In the last few months it has become commonplace to see HS2 Ltd belatedly starting ground surveys along the proposed line of Phase 1 of HS2. Whilst this is a clear indication that HS2 Ltd are behind on their timescales, these activities have caused a worrying amount of issues, none more so than in Fairford Leys.
Here, residents were left incensed because vehicles used roads which were not supposed to the used for construction traffic, and a hedge that isn’t within the bill limits was removed on 4th October. The response from residents was immediate, using cars to block the newly-created access, forcing HS2 Ltd to bring in a crane to get equipment to the site.
Resident David Stopps said:
“It appears HS2 has started already. Workmen have destroyed a hedge in Napier Road – which local residents like me voluntarily maintain, cut and care for – in order to gain access to an ancient meadow, which used to be home to the old access road to Hartwell House. Without warning HS2 workman moved onto this ancient field. There was no notice given to residents and no planning notices on display. They also brought large lorries into the field over an old bridge that was never designed for heavy vehicles. This was a very dangerous and reckless thing to do. It’s a miracle the bridge is still standing. The arrogance is unbelievable – it shouldn’t be allowed to happen.”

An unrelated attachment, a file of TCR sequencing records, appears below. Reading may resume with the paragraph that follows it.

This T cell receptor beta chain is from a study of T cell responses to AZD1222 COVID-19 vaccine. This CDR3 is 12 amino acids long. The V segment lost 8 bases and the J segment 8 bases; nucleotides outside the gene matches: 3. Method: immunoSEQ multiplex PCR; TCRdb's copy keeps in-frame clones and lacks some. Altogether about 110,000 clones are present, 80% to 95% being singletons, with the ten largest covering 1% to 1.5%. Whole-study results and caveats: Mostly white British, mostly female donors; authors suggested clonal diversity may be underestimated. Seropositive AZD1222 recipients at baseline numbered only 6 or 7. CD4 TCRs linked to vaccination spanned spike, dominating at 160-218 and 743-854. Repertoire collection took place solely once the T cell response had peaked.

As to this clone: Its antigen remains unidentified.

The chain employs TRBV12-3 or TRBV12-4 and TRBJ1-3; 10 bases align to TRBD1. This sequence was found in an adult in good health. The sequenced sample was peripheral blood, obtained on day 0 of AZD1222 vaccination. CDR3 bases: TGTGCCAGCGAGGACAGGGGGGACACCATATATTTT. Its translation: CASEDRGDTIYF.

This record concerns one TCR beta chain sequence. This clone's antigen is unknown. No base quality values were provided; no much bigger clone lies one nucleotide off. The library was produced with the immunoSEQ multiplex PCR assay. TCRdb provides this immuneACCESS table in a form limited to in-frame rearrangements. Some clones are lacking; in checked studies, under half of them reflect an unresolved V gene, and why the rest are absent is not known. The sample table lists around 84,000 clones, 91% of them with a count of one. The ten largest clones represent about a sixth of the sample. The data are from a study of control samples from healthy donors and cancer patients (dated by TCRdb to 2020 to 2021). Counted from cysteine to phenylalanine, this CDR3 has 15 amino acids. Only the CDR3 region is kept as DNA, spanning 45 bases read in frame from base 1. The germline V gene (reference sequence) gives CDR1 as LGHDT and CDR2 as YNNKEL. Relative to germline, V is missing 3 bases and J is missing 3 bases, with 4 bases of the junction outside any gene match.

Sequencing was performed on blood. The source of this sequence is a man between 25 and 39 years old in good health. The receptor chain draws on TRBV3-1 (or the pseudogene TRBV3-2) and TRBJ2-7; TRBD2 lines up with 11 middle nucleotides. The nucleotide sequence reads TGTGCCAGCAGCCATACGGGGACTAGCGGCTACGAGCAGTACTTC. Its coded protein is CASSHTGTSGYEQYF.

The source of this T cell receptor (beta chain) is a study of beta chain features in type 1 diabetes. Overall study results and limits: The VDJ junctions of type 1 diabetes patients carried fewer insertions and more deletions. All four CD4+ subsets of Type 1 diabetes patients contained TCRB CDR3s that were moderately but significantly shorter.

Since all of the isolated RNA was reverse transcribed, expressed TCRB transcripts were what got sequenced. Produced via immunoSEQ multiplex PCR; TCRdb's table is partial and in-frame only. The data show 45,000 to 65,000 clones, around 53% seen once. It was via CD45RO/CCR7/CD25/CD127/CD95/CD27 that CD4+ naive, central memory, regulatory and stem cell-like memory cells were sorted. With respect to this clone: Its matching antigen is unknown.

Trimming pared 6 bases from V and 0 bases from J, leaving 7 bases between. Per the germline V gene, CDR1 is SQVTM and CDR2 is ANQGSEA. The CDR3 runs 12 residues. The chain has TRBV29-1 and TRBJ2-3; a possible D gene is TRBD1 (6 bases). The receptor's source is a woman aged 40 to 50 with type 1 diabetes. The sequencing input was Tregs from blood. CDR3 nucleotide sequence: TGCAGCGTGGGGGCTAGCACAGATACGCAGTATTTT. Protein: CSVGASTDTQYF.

With Councillor Andrew Cole adding:
“They have already ripped up a hedge to make an access point and their intent was to drive a lorry full of equipment through the hedge and into the field. I am aware they put in a planning application along the hedgerow but we were assured they would not need to touch the hedgerow as it formed a natural barrier. We have also been told and assured that traffic would not be accessing areas of Fairford Leys as they have access from the A413. In fact, their traffic modelling was based on this fact. Yet they have ignored that from the start.”
Whilst it has turned out that removal of the hedge was agreed with the landowner, the bottom line is it was something which HS2 Ltd never previously said would be needed and never appeared in any previous plans, and they’d said they wouldn’t come this way for access. What is of more interest is the response from the community was to block access immediately.
Maybe this is an indication of things to come?
Pingback: STOP HS2 | Collateral damage
Pingback: Collateral damage | HS2 and the environment
Compare Heathrow and HS2 extents of intrusion and cost
Brexit democracy shredded by May and a few ignoring people and businesses only sevaral mediocre MPs
Certainly is a sign of things to come hs2 and Networkrail are one of the same and couldn’t give a $hit.